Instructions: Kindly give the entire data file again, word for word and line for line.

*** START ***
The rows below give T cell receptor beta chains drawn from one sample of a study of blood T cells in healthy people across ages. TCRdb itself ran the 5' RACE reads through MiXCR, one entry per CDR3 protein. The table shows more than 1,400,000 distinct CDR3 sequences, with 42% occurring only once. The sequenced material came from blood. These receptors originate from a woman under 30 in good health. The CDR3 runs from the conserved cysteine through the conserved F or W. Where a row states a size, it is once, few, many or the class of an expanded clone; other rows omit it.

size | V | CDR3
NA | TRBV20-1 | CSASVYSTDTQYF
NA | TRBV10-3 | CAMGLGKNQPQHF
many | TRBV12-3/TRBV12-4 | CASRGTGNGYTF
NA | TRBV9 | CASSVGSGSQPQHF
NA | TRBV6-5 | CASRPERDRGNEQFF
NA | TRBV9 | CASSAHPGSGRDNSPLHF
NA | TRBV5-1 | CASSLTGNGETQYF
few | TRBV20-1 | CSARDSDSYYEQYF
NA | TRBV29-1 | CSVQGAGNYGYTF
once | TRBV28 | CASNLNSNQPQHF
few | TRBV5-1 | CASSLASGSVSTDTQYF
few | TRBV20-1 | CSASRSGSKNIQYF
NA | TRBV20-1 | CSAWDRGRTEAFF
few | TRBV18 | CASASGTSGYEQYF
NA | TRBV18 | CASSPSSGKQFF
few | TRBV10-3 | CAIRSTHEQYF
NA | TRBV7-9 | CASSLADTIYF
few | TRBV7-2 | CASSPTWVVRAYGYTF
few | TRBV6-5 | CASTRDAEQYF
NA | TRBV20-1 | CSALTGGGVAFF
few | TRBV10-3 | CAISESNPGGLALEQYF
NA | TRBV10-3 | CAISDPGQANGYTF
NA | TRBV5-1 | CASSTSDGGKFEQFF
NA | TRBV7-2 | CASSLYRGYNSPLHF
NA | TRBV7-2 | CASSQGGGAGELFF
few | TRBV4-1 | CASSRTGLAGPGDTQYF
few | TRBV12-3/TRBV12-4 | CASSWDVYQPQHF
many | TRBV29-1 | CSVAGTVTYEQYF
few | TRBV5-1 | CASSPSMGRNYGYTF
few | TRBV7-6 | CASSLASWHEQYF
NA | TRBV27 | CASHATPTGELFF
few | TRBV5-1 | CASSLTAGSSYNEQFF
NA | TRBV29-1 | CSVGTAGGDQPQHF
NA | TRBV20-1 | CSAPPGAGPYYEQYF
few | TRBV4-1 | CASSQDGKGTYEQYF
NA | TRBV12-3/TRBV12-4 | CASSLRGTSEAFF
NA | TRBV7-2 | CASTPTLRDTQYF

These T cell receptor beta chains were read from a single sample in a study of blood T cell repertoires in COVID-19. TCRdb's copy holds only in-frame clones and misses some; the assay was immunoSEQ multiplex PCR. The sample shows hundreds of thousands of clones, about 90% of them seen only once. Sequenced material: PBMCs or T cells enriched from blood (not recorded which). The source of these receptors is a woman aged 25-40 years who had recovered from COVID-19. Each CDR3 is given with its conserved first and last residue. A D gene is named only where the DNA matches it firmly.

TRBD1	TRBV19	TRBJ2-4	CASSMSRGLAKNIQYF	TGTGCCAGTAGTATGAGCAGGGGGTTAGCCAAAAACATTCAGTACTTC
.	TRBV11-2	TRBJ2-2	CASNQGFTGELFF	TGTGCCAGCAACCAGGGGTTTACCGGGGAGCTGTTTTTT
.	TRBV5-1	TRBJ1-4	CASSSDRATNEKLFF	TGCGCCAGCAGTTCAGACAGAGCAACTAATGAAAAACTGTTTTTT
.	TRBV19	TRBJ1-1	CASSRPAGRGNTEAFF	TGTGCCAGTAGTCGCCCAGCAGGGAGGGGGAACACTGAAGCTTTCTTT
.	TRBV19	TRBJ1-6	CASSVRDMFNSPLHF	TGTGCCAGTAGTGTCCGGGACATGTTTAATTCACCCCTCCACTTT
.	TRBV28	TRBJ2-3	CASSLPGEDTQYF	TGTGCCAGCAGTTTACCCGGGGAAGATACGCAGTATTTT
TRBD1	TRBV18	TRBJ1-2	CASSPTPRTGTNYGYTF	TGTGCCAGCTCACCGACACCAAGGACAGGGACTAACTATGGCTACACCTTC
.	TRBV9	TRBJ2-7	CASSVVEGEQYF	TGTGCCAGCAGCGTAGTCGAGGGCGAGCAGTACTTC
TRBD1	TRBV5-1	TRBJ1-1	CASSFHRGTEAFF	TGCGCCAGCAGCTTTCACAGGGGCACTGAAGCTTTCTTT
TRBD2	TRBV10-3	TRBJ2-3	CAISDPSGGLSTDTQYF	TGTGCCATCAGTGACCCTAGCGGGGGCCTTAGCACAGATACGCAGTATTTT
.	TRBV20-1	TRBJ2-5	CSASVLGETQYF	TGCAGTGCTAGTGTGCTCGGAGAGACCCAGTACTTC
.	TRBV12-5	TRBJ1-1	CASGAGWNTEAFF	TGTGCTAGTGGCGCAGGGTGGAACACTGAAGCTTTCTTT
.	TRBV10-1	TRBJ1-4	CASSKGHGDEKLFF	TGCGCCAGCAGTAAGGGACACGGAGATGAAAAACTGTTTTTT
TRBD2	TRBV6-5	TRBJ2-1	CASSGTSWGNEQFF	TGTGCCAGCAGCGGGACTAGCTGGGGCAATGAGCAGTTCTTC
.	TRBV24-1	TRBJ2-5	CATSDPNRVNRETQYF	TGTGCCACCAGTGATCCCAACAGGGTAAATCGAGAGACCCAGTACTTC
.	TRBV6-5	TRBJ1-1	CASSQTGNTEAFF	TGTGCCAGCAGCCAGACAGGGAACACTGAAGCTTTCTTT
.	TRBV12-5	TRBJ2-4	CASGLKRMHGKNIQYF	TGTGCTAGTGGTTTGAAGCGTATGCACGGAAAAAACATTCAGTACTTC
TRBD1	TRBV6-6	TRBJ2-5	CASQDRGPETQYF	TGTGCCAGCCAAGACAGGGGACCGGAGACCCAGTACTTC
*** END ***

The rows below give T cell receptor beta chains drawn from one sample of a study of blood T cells in healthy people across ages. TCRdb itself ran the 5' RACE reads through MiXCR, one entry per CDR3 protein. The table shows more than 1,400,000 distinct CDR3 sequences, with 42% occurring only once. The sequenced material came from blood. These receptors originate from a woman under 30 in good health. The CDR3 runs from the conserved cysteine through the conserved F or W. Where a row states a size, it is once, few, many or the class of an expanded clone; other rows omit it.

size | V | CDR3
NA | TRBV20-1 | CSASVYSTDTQYF
NA | TRBV10-3 | CAMGLGKNQPQHF
many | TRBV12-3/TRBV12-4 | CASRGTGNGYTF
NA | TRBV9 | CASSVGSGSQPQHF
NA | TRBV6-5 | CASRPERDRGNEQFF
NA | TRBV9 | CASSAHPGSGRDNSPLHF
NA | TRBV5-1 | CASSLTGNGETQYF
few | TRBV20-1 | CSARDSDSYYEQYF
NA | TRBV29-1 | CSVQGAGNYGYTF
once | TRBV28 | CASNLNSNQPQHF
few | TRBV5-1 | CASSLASGSVSTDTQYF
few | TRBV20-1 | CSASRSGSKNIQYF
NA | TRBV20-1 | CSAWDRGRTEAFF
few | TRBV18 | CASASGTSGYEQYF
NA | TRBV18 | CASSPSSGKQFF
few | TRBV10-3 | CAIRSTHEQYF
NA | TRBV7-9 | CASSLADTIYF
few | TRBV7-2 | CASSPTWVVRAYGYTF
few | TRBV6-5 | CASTRDAEQYF
NA | TRBV20-1 | CSALTGGGVAFF
few | TRBV10-3 | CAISESNPGGLALEQYF
NA | TRBV10-3 | CAISDPGQANGYTF
NA | TRBV5-1 | CASSTSDGGKFEQFF
NA | TRBV7-2 | CASSLYRGYNSPLHF
NA | TRBV7-2 | CASSQGGGAGELFF
few | TRBV4-1 | CASSRTGLAGPGDTQYF
few | TRBV12-3/TRBV12-4 | CASSWDVYQPQHF
many | TRBV29-1 | CSVAGTVTYEQYF
few | TRBV5-1 | CASSPSMGRNYGYTF
few | TRBV7-6 | CASSLASWHEQYF
NA | TRBV27 | CASHATPTGELFF
few | TRBV5-1 | CASSLTAGSSYNEQFF
NA | TRBV29-1 | CSVGTAGGDQPQHF
NA | TRBV20-1 | CSAPPGAGPYYEQYF
few | TRBV4-1 | CASSQDGKGTYEQYF
NA | TRBV12-3/TRBV12-4 | CASSLRGTSEAFF
NA | TRBV7-2 | CASTPTLRDTQYF

These T cell receptor beta chains were read from a single sample in a study of blood T cell repertoires in COVID-19. TCRdb's copy holds only in-frame clones and misses some; the assay was immunoSEQ multiplex PCR. The sample shows hundreds of thousands of clones, about 90% of them seen only once. Sequenced material: PBMCs or T cells enriched from blood (not recorded which). The source of these receptors is a woman aged 25-40 years who had recovered from COVID-19. Each CDR3 is given with its conserved first and last residue. A D gene is named only where the DNA matches it firmly.

TRBD1	TRBV19	TRBJ2-4	CASSMSRGLAKNIQYF	TGTGCCAGTAGTATGAGCAGGGGGTTAGCCAAAAACATTCAGTACTTC
.	TRBV11-2	TRBJ2-2	CASNQGFTGELFF	TGTGCCAGCAACCAGGGGTTTACCGGGGAGCTGTTTTTT
.	TRBV5-1	TRBJ1-4	CASSSDRATNEKLFF	TGCGCCAGCAGTTCAGACAGAGCAACTAATGAAAAACTGTTTTTT
.	TRBV19	TRBJ1-1	CASSRPAGRGNTEAFF	TGTGCCAGTAGTCGCCCAGCAGGGAGGGGGAACACTGAAGCTTTCTTT
.	TRBV19	TRBJ1-6	CASSVRDMFNSPLHF	TGTGCCAGTAGTGTCCGGGACATGTTTAATTCACCCCTCCACTTT
.	TRBV28	TRBJ2-3	CASSLPGEDTQYF	TGTGCCAGCAGTTTACCCGGGGAAGATACGCAGTATTTT
TRBD1	TRBV18	TRBJ1-2	CASSPTPRTGTNYGYTF	TGTGCCAGCTCACCGACACCAAGGACAGGGACTAACTATGGCTACACCTTC
.	TRBV9	TRBJ2-7	CASSVVEGEQYF	TGTGCCAGCAGCGTAGTCGAGGGCGAGCAGTACTTC
TRBD1	TRBV5-1	TRBJ1-1	CASSFHRGTEAFF	TGCGCCAGCAGCTTTCACAGGGGCACTGAAGCTTTCTTT
TRBD2	TRBV10-3	TRBJ2-3	CAISDPSGGLSTDTQYF	TGTGCCATCAGTGACCCTAGCGGGGGCCTTAGCACAGATACGCAGTATTTT
.	TRBV20-1	TRBJ2-5	CSASVLGETQYF	TGCAGTGCTAGTGTGCTCGGAGAGACCCAGTACTTC
.	TRBV12-5	TRBJ1-1	CASGAGWNTEAFF	TGTGCTAGTGGCGCAGGGTGGAACACTGAAGCTTTCTTT
.	TRBV10-1	TRBJ1-4	CASSKGHGDEKLFF	TGCGCCAGCAGTAAGGGACACGGAGATGAAAAACTGTTTTTT
TRBD2	TRBV6-5	TRBJ2-1	CASSGTSWGNEQFF	TGTGCCAGCAGCGGGACTAGCTGGGGCAATGAGCAGTTCTTC
.	TRBV24-1	TRBJ2-5	CATSDPNRVNRETQYF	TGTGCCACCAGTGATCCCAACAGGGTAAATCGAGAGACCCAGTACTTC
.	TRBV6-5	TRBJ1-1	CASSQTGNTEAFF	TGTGCCAGCAGCCAGACAGGGAACACTGAAGCTTTCTTT
.	TRBV12-5	TRBJ2-4	CASGLKRMHGKNIQYF	TGTGCTAGTGGTTTGAAGCGTATGCACGGAAAAAACATTCAGTACTTC
TRBD1	TRBV6-6	TRBJ2-5	CASQDRGPETQYF	TGTGCCAGCCAAGACAGGGGACCGGAGACCCAGTACTTC